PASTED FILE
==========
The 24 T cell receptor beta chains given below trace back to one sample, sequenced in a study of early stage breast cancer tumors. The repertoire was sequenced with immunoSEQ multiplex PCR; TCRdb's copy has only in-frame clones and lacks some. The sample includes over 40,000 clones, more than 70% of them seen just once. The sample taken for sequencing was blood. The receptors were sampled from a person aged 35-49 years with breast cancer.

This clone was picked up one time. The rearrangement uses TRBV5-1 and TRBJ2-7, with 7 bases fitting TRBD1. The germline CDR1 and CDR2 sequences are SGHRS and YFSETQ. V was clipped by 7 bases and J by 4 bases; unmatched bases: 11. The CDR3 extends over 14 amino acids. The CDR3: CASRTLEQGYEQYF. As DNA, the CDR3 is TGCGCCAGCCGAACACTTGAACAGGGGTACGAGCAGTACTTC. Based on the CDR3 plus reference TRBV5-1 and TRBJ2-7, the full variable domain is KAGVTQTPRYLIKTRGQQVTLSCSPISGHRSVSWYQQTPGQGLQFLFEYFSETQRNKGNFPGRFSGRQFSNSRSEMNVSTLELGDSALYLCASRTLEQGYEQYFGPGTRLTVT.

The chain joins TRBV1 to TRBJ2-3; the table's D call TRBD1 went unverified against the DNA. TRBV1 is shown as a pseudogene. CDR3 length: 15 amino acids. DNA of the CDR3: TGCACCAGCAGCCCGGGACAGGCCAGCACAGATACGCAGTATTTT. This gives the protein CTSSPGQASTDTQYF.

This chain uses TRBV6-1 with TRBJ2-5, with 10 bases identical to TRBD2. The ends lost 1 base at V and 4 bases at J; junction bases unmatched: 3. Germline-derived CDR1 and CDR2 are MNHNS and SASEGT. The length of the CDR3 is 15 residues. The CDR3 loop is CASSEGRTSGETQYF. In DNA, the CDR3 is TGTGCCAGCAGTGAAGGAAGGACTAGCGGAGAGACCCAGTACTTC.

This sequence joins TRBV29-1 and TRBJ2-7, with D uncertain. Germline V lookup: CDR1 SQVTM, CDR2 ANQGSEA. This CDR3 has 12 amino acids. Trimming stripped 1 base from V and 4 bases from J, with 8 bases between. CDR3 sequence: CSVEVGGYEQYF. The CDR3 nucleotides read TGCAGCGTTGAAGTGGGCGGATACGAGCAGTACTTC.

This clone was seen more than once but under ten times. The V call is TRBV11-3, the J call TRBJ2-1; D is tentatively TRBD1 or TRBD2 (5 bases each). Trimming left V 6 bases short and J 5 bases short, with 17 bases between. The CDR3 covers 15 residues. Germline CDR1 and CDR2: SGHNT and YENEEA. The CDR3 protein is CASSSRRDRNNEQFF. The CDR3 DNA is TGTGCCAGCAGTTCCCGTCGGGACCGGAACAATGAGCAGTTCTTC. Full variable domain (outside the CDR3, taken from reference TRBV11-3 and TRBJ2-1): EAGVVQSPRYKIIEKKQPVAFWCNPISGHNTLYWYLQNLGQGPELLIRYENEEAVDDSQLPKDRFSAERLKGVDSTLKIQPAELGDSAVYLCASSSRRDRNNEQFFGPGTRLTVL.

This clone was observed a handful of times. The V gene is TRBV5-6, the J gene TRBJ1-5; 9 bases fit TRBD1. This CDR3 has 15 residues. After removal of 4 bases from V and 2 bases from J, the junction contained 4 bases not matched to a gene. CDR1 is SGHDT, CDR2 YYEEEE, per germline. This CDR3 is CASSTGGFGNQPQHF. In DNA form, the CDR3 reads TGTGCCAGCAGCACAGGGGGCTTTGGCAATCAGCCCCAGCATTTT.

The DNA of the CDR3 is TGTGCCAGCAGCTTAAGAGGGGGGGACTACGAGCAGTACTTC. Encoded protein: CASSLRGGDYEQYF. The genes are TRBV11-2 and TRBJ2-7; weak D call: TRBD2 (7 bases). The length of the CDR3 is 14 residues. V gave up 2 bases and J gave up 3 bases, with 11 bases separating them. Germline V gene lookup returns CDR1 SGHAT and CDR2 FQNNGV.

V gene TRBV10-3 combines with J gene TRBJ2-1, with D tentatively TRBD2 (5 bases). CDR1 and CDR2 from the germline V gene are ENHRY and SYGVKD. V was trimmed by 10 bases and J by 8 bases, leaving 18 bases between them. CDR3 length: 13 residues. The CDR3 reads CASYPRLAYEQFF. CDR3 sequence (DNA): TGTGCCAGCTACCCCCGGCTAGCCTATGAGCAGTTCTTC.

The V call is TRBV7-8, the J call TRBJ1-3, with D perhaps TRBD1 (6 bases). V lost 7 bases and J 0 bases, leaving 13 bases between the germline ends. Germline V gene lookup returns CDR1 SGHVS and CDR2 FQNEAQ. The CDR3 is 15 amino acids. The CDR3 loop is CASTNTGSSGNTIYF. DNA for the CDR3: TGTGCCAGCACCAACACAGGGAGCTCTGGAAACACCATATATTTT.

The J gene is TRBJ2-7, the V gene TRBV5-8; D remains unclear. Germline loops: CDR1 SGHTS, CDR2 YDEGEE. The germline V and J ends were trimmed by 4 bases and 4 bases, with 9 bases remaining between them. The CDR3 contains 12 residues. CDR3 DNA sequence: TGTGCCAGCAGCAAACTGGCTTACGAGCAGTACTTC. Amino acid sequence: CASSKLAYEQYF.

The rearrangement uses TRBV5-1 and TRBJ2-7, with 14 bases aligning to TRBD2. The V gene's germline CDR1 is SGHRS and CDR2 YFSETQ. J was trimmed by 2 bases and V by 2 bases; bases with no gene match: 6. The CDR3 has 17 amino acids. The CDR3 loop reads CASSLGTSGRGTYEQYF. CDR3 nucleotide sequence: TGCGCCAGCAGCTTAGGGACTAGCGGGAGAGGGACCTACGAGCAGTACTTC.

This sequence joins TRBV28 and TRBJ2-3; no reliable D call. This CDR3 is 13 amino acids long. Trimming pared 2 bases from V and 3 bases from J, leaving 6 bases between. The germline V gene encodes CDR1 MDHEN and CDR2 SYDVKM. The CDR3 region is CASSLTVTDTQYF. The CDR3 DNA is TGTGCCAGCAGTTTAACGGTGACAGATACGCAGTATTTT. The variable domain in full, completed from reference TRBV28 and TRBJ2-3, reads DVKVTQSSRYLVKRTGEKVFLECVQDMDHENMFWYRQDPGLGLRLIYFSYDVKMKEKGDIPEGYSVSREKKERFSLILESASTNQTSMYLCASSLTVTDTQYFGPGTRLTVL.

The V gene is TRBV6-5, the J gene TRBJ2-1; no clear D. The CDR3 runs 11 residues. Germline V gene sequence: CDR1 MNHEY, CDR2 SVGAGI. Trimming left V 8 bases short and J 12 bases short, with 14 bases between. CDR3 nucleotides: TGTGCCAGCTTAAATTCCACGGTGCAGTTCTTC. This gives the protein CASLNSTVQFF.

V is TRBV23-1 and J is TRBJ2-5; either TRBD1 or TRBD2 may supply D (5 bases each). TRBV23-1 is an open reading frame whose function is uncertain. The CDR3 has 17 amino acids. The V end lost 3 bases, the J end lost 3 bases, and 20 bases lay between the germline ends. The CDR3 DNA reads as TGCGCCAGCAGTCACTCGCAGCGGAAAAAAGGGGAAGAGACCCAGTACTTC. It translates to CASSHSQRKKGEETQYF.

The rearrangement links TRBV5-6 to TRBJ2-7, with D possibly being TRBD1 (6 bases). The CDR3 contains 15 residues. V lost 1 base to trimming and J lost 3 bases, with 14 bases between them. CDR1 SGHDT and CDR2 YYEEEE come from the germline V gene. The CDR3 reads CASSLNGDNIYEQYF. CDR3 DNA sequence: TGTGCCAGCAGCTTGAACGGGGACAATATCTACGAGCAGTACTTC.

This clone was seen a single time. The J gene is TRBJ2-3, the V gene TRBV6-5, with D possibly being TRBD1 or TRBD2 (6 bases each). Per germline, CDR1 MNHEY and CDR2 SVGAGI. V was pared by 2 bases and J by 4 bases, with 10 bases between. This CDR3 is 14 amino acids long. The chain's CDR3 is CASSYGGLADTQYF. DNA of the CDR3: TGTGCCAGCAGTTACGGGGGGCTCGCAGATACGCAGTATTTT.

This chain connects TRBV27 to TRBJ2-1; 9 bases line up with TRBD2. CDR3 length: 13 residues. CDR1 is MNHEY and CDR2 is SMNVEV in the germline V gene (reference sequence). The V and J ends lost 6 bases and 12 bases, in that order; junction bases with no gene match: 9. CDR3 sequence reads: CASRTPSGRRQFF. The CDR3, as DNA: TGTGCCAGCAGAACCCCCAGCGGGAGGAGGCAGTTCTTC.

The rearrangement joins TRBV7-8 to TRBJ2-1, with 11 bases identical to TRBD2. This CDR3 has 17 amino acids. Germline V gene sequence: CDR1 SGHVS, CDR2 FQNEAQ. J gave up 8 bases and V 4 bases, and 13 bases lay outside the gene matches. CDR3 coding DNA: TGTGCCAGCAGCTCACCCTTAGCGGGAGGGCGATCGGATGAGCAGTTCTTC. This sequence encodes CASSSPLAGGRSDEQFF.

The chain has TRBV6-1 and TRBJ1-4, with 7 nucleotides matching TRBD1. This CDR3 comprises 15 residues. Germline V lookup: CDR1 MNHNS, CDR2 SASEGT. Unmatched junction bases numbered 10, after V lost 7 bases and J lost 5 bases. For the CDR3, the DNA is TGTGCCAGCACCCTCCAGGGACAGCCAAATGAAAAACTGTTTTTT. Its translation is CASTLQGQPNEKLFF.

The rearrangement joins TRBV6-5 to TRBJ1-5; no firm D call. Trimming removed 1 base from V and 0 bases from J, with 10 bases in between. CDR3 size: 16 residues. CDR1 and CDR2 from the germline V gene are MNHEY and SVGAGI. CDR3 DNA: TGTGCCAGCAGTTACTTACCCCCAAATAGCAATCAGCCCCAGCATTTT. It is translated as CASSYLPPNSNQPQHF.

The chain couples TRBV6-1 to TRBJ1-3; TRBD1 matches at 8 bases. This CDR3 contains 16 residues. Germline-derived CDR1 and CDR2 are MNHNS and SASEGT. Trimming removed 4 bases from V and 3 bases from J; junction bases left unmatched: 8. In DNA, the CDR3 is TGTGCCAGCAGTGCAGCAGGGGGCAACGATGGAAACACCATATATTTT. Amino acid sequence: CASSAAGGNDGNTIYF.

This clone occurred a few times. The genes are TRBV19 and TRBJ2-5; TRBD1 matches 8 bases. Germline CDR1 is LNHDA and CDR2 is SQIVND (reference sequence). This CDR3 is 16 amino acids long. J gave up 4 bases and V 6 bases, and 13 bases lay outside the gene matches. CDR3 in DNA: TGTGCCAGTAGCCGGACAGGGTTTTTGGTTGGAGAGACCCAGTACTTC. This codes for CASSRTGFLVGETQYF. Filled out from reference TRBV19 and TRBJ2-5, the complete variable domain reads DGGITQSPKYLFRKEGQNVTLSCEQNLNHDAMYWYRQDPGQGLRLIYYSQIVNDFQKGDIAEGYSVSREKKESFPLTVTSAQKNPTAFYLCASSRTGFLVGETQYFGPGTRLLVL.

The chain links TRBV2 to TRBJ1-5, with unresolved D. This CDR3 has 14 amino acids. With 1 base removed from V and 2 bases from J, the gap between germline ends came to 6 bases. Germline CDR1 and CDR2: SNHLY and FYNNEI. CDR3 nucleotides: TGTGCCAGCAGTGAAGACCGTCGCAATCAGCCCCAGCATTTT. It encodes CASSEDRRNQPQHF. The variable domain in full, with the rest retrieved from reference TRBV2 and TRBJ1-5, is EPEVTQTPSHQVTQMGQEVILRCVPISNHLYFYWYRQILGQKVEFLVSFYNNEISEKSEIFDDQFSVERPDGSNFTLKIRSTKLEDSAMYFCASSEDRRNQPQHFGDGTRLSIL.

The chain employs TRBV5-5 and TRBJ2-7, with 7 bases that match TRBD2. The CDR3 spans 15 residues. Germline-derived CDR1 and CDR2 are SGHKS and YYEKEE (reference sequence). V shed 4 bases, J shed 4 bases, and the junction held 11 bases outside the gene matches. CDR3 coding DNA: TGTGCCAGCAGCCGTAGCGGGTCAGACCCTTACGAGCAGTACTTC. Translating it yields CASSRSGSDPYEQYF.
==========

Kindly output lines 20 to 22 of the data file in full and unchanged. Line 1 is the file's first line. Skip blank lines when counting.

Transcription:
The chain has TRBV6-1 and TRBJ1-4, with 7 nucleotides matching TRBD1. This CDR3 comprises 15 residues. Germline V lookup: CDR1 MNHNS, CDR2 SASEGT. Unmatched junction bases numbered 10, after V lost 7 bases and J lost 5 bases. For the CDR3, the DNA is TGTGCCAGCACCCTCCAGGGACAGCCAAATGAAAAACTGTTTTTT. Its translation is CASTLQGQPNEKLFF.

The rearrangement joins TRBV6-5 to TRBJ1-5; no firm D call. Trimming removed 1 base from V and 0 bases from J, with 10 bases in between. CDR3 size: 16 residues. CDR1 and CDR2 from the germline V gene are MNHEY and SVGAGI. CDR3 DNA: TGTGCCAGCAGTTACTTACCCCCAAATAGCAATCAGCCCCAGCATTTT. It is translated as CASSYLPPNSNQPQHF.

The chain couples TRBV6-1 to TRBJ1-3; TRBD1 matches at 8 bases. This CDR3 contains 16 residues. Germline-derived CDR1 and CDR2 are MNHNS and SASEGT. Trimming removed 4 bases from V and 3 bases from J; junction bases left unmatched: 8. In DNA, the CDR3 is TGTGCCAGCAGTGCAGCAGGGGGCAACGATGGAAACACCATATATTTT. Amino acid sequence: CASSAAGGNDGNTIYF.